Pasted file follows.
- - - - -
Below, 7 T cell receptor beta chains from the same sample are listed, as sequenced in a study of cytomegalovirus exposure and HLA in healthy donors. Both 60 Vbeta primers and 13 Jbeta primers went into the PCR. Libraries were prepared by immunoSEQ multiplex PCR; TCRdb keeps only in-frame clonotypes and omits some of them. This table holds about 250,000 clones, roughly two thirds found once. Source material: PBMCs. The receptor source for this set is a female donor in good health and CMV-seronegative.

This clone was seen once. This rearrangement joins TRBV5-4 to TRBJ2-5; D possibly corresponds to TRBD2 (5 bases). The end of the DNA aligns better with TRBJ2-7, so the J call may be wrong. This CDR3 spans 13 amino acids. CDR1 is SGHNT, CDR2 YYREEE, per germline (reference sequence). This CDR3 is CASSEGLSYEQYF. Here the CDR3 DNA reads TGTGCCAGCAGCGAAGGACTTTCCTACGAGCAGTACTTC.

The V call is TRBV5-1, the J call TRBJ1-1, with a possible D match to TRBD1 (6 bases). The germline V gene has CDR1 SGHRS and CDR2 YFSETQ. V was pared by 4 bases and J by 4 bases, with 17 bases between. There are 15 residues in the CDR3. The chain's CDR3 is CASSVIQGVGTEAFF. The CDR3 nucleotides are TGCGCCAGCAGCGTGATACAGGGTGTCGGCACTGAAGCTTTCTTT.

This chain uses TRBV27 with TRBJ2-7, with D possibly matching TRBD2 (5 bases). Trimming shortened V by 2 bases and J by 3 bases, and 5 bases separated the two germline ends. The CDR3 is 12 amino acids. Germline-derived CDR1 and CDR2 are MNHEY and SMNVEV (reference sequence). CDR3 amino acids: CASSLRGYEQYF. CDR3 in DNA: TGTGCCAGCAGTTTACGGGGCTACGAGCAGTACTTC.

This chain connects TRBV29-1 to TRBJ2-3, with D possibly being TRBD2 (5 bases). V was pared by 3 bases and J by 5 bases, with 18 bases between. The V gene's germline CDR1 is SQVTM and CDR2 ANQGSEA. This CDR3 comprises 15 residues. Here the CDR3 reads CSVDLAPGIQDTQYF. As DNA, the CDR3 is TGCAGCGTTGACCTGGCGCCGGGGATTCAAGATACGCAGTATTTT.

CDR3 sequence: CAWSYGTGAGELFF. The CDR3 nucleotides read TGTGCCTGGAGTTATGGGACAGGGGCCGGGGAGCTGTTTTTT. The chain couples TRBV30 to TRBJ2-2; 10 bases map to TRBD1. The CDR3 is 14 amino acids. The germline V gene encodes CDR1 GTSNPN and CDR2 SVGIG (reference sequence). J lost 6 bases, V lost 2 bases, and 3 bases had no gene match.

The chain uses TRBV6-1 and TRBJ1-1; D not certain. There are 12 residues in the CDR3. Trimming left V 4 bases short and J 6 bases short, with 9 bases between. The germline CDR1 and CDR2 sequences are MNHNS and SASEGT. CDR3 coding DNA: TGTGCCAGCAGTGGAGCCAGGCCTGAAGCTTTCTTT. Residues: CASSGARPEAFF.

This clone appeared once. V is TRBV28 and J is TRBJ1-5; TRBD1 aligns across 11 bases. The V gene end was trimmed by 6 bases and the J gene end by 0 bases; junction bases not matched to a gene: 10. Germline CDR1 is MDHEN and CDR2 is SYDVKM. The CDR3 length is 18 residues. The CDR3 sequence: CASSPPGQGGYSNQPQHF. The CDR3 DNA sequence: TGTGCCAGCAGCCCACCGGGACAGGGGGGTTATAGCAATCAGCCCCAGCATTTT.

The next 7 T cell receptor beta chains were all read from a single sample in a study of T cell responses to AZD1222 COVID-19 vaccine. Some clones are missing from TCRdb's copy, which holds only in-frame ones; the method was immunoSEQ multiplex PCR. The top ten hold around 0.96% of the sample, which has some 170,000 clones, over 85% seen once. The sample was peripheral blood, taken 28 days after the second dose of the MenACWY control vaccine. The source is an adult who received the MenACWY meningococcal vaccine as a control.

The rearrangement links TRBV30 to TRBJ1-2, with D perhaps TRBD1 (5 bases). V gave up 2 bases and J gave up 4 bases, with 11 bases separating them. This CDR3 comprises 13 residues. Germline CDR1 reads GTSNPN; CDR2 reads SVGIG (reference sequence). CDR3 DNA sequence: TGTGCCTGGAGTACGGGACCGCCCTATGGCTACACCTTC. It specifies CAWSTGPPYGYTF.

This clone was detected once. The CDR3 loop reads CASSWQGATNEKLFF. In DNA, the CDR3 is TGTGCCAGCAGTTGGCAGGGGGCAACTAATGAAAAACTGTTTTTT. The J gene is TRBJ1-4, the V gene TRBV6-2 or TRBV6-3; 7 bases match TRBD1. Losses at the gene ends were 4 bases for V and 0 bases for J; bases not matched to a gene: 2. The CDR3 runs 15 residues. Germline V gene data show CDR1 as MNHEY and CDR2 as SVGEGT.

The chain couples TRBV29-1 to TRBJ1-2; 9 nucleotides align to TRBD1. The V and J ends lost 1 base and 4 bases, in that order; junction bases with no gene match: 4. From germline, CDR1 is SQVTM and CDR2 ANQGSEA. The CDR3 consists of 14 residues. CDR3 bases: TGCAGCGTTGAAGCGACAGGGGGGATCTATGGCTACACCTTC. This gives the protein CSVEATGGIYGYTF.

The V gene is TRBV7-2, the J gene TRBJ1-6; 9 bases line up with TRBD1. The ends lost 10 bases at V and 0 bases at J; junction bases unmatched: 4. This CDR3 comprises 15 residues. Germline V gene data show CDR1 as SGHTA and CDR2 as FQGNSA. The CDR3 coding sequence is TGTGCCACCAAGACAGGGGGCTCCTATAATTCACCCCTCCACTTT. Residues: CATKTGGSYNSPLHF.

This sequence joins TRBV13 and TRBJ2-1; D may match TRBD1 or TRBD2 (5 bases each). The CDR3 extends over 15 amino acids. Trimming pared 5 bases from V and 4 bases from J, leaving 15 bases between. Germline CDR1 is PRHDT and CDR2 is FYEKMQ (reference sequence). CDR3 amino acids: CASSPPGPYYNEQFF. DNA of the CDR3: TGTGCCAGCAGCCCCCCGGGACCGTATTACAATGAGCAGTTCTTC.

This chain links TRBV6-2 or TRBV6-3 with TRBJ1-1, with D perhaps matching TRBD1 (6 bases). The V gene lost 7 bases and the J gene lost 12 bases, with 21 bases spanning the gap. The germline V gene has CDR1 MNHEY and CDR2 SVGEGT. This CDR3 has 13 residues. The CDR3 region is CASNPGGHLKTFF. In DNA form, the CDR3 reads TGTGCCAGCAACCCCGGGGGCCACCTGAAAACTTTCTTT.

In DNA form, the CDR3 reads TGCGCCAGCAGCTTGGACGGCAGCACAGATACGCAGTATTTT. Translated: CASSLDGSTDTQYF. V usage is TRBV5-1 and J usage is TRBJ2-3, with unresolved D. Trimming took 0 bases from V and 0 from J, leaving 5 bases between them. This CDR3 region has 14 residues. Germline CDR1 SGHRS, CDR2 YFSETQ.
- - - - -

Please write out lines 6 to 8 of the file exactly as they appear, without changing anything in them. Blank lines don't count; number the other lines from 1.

CDR3 sequence: CAWSYGTGAGELFF. The CDR3 nucleotides read TGTGCCTGGAGTTATGGGACAGGGGCCGGGGAGCTGTTTTTT. The chain couples TRBV30 to TRBJ2-2; 10 bases map to TRBD1. The CDR3 is 14 amino acids. The germline V gene encodes CDR1 GTSNPN and CDR2 SVGIG (reference sequence). J lost 6 bases, V lost 2 bases, and 3 bases had no gene match.

The chain uses TRBV6-1 and TRBJ1-1; D not certain. There are 12 residues in the CDR3. Trimming left V 4 bases short and J 6 bases short, with 9 bases between. The germline CDR1 and CDR2 sequences are MNHNS and SASEGT. CDR3 coding DNA: TGTGCCAGCAGTGGAGCCAGGCCTGAAGCTTTCTTT. Residues: CASSGARPEAFF.

This clone appeared once. V is TRBV28 and J is TRBJ1-5; TRBD1 aligns across 11 bases. The V gene end was trimmed by 6 bases and the J gene end by 0 bases; junction bases not matched to a gene: 10. Germline CDR1 is MDHEN and CDR2 is SYDVKM. The CDR3 length is 18 residues. The CDR3 sequence: CASSPPGQGGYSNQPQHF. The CDR3 DNA sequence: TGTGCCAGCAGCCCACCGGGACAGGGGGGTTATAGCAATCAGCCCCAGCATTTT.